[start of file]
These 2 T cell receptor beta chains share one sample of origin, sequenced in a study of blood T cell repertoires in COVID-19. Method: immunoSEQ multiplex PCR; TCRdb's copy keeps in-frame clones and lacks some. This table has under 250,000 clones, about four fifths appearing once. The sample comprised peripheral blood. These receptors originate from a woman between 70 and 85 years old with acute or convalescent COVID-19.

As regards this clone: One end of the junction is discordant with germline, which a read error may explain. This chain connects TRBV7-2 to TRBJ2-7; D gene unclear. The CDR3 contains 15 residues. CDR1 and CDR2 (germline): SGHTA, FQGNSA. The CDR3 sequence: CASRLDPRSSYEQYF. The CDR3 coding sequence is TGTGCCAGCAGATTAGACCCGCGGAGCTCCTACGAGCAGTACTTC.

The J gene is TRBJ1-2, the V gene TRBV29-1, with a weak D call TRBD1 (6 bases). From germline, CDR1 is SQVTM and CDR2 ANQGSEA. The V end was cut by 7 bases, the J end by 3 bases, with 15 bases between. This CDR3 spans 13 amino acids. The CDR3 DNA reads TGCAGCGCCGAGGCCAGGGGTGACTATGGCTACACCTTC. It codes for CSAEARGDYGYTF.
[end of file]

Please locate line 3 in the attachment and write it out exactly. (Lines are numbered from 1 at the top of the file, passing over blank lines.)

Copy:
The J gene is TRBJ1-2, the V gene TRBV29-1, with a weak D call TRBD1 (6 bases). From germline, CDR1 is SQVTM and CDR2 ANQGSEA. The V end was cut by 7 bases, the J end by 3 bases, with 15 bases between. This CDR3 spans 13 amino acids. The CDR3 DNA reads TGCAGCGCCGAGGCCAGGGGTGACTATGGCTACACCTTC. It codes for CSAEARGDYGYTF.